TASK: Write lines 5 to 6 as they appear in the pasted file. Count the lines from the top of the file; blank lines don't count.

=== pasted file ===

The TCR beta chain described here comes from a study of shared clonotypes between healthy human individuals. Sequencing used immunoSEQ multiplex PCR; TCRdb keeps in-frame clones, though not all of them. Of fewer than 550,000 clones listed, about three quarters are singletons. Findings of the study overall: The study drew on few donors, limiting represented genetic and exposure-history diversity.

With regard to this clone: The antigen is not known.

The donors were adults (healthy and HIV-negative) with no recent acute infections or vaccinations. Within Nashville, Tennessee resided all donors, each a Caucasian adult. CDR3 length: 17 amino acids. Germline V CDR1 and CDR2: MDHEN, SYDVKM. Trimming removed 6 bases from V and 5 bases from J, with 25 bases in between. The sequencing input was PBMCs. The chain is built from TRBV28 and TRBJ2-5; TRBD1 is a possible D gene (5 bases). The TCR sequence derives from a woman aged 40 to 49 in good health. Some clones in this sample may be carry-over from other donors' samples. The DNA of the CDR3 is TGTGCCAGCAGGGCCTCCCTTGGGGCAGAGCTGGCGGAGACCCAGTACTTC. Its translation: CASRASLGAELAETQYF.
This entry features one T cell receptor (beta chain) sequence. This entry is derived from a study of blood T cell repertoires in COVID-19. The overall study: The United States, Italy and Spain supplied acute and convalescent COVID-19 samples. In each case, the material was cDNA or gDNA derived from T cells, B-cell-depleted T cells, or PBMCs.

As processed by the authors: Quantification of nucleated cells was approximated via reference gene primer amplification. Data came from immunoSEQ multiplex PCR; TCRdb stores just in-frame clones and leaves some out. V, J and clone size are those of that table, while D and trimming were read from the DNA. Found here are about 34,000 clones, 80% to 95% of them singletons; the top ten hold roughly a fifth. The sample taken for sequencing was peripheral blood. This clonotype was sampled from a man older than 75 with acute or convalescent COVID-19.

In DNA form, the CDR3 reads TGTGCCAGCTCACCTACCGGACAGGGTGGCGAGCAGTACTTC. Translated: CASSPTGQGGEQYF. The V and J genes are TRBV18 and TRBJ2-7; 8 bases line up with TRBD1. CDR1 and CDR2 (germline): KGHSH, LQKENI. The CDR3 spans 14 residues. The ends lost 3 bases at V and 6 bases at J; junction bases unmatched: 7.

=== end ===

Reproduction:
As processed by the authors: Quantification of nucleated cells was approximated via reference gene primer amplification. Data came from immunoSEQ multiplex PCR; TCRdb stores just in-frame clones and leaves some out. V, J and clone size are those of that table, while D and trimming were read from the DNA. Found here are about 34,000 clones, 80% to 95% of them singletons; the top ten hold roughly a fifth. The sample taken for sequencing was peripheral blood. This clonotype was sampled from a man older than 75 with acute or convalescent COVID-19.

In DNA form, the CDR3 reads TGTGCCAGCTCACCTACCGGACAGGGTGGCGAGCAGTACTTC. Translated: CASSPTGQGGEQYF. The V and J genes are TRBV18 and TRBJ2-7; 8 bases line up with TRBD1. CDR1 and CDR2 (germline): KGHSH, LQKENI. The CDR3 spans 14 residues. The ends lost 3 bases at V and 6 bases at J; junction bases unmatched: 7.